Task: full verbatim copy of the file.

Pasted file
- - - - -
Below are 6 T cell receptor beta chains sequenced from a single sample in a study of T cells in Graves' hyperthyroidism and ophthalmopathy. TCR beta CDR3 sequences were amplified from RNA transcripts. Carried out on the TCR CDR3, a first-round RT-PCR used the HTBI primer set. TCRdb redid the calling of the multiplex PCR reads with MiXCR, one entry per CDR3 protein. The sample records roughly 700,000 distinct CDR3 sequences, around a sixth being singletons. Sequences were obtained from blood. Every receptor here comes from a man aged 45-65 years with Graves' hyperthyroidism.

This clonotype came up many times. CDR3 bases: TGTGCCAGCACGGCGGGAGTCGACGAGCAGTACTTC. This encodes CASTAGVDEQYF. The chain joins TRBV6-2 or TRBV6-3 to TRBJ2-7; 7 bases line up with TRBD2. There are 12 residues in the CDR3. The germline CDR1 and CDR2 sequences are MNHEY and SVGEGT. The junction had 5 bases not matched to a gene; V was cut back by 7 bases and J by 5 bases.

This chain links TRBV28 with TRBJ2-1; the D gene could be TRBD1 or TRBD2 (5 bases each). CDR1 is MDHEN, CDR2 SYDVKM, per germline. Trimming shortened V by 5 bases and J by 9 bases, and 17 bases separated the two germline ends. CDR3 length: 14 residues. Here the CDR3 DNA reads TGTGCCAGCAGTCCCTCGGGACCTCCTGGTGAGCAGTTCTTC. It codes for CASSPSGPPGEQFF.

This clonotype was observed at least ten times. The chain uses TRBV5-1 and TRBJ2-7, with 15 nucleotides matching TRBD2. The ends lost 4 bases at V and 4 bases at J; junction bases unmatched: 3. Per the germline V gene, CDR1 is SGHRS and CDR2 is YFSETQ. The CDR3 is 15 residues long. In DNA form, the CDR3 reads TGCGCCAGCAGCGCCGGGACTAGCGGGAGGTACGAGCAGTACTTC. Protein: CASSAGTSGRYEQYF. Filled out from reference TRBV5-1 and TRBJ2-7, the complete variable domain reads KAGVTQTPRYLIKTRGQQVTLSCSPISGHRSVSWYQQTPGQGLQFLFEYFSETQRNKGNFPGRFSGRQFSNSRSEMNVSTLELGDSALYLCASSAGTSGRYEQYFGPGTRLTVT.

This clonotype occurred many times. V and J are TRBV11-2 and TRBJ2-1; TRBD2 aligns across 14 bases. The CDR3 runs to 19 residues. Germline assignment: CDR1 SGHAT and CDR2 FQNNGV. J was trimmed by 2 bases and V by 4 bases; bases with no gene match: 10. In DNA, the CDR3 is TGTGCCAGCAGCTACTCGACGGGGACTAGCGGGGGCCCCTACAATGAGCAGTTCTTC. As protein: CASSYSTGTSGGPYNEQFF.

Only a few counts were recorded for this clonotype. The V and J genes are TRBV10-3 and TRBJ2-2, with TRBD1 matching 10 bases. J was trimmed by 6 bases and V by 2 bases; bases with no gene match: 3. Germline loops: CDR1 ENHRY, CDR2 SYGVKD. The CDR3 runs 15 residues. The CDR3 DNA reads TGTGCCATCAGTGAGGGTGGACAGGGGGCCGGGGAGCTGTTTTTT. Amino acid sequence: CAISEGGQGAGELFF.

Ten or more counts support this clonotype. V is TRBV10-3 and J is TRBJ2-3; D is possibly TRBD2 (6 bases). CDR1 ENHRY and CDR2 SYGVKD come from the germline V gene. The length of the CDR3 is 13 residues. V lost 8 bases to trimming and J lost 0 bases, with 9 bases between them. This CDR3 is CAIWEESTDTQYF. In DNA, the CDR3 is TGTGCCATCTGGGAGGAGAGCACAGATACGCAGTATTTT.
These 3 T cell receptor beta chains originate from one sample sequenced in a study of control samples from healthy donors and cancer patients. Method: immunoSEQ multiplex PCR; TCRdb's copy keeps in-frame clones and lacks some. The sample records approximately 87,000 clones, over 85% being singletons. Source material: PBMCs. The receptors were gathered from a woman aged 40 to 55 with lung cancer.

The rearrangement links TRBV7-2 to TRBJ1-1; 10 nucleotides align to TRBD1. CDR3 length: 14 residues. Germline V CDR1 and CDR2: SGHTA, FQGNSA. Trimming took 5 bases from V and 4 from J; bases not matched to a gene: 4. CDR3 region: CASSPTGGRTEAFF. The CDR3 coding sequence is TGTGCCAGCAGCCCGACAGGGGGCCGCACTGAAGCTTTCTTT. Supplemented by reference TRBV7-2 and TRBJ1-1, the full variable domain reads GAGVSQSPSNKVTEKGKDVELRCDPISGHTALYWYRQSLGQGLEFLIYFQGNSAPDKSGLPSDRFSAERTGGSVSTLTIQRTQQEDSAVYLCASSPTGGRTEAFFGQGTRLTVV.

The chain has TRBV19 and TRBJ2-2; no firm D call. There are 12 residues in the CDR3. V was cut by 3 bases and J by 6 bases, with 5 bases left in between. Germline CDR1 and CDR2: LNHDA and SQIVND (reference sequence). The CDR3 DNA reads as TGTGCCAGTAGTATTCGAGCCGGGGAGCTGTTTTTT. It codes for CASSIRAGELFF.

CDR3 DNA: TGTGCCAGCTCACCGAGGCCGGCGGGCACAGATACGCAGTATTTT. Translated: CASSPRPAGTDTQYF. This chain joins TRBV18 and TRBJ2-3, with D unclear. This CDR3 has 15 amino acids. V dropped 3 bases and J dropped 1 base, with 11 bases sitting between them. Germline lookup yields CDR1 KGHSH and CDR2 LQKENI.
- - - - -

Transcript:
Below are 6 T cell receptor beta chains sequenced from a single sample in a study of T cells in Graves' hyperthyroidism and ophthalmopathy. TCR beta CDR3 sequences were amplified from RNA transcripts. Carried out on the TCR CDR3, a first-round RT-PCR used the HTBI primer set. TCRdb redid the calling of the multiplex PCR reads with MiXCR, one entry per CDR3 protein. The sample records roughly 700,000 distinct CDR3 sequences, around a sixth being singletons. Sequences were obtained from blood. Every receptor here comes from a man aged 45-65 years with Graves' hyperthyroidism.

This clonotype came up many times. CDR3 bases: TGTGCCAGCACGGCGGGAGTCGACGAGCAGTACTTC. This encodes CASTAGVDEQYF. The chain joins TRBV6-2 or TRBV6-3 to TRBJ2-7; 7 bases line up with TRBD2. There are 12 residues in the CDR3. The germline CDR1 and CDR2 sequences are MNHEY and SVGEGT. The junction had 5 bases not matched to a gene; V was cut back by 7 bases and J by 5 bases.

This chain links TRBV28 with TRBJ2-1; the D gene could be TRBD1 or TRBD2 (5 bases each). CDR1 is MDHEN, CDR2 SYDVKM, per germline. Trimming shortened V by 5 bases and J by 9 bases, and 17 bases separated the two germline ends. CDR3 length: 14 residues. Here the CDR3 DNA reads TGTGCCAGCAGTCCCTCGGGACCTCCTGGTGAGCAGTTCTTC. It codes for CASSPSGPPGEQFF.

This clonotype was observed at least ten times. The chain uses TRBV5-1 and TRBJ2-7, with 15 nucleotides matching TRBD2. The ends lost 4 bases at V and 4 bases at J; junction bases unmatched: 3. Per the germline V gene, CDR1 is SGHRS and CDR2 is YFSETQ. The CDR3 is 15 residues long. In DNA form, the CDR3 reads TGCGCCAGCAGCGCCGGGACTAGCGGGAGGTACGAGCAGTACTTC. Protein: CASSAGTSGRYEQYF. Filled out from reference TRBV5-1 and TRBJ2-7, the complete variable domain reads KAGVTQTPRYLIKTRGQQVTLSCSPISGHRSVSWYQQTPGQGLQFLFEYFSETQRNKGNFPGRFSGRQFSNSRSEMNVSTLELGDSALYLCASSAGTSGRYEQYFGPGTRLTVT.

This clonotype occurred many times. V and J are TRBV11-2 and TRBJ2-1; TRBD2 aligns across 14 bases. The CDR3 runs to 19 residues. Germline assignment: CDR1 SGHAT and CDR2 FQNNGV. J was trimmed by 2 bases and V by 4 bases; bases with no gene match: 10. In DNA, the CDR3 is TGTGCCAGCAGCTACTCGACGGGGACTAGCGGGGGCCCCTACAATGAGCAGTTCTTC. As protein: CASSYSTGTSGGPYNEQFF.

Only a few counts were recorded for this clonotype. The V and J genes are TRBV10-3 and TRBJ2-2, with TRBD1 matching 10 bases. J was trimmed by 6 bases and V by 2 bases; bases with no gene match: 3. Germline loops: CDR1 ENHRY, CDR2 SYGVKD. The CDR3 runs 15 residues. The CDR3 DNA reads TGTGCCATCAGTGAGGGTGGACAGGGGGCCGGGGAGCTGTTTTTT. Amino acid sequence: CAISEGGQGAGELFF.

Ten or more counts support this clonotype. V is TRBV10-3 and J is TRBJ2-3; D is possibly TRBD2 (6 bases). CDR1 ENHRY and CDR2 SYGVKD come from the germline V gene. The length of the CDR3 is 13 residues. V lost 8 bases to trimming and J lost 0 bases, with 9 bases between them. This CDR3 is CAIWEESTDTQYF. In DNA, the CDR3 is TGTGCCATCTGGGAGGAGAGCACAGATACGCAGTATTTT.
These 3 T cell receptor beta chains originate from one sample sequenced in a study of control samples from healthy donors and cancer patients. Method: immunoSEQ multiplex PCR; TCRdb's copy keeps in-frame clones and lacks some. The sample records approximately 87,000 clones, over 85% being singletons. Source material: PBMCs. The receptors were gathered from a woman aged 40 to 55 with lung cancer.

The rearrangement links TRBV7-2 to TRBJ1-1; 10 nucleotides align to TRBD1. CDR3 length: 14 residues. Germline V CDR1 and CDR2: SGHTA, FQGNSA. Trimming took 5 bases from V and 4 from J; bases not matched to a gene: 4. CDR3 region: CASSPTGGRTEAFF. The CDR3 coding sequence is TGTGCCAGCAGCCCGACAGGGGGCCGCACTGAAGCTTTCTTT. Supplemented by reference TRBV7-2 and TRBJ1-1, the full variable domain reads GAGVSQSPSNKVTEKGKDVELRCDPISGHTALYWYRQSLGQGLEFLIYFQGNSAPDKSGLPSDRFSAERTGGSVSTLTIQRTQQEDSAVYLCASSPTGGRTEAFFGQGTRLTVV.

The chain has TRBV19 and TRBJ2-2; no firm D call. There are 12 residues in the CDR3. V was cut by 3 bases and J by 6 bases, with 5 bases left in between. Germline CDR1 and CDR2: LNHDA and SQIVND (reference sequence). The CDR3 DNA reads as TGTGCCAGTAGTATTCGAGCCGGGGAGCTGTTTTTT. It codes for CASSIRAGELFF.

CDR3 DNA: TGTGCCAGCTCACCGAGGCCGGCGGGCACAGATACGCAGTATTTT. Translated: CASSPRPAGTDTQYF. This chain joins TRBV18 and TRBJ2-3, with D unclear. This CDR3 has 15 amino acids. V dropped 3 bases and J dropped 1 base, with 11 bases sitting between them. Germline lookup yields CDR1 KGHSH and CDR2 LQKENI.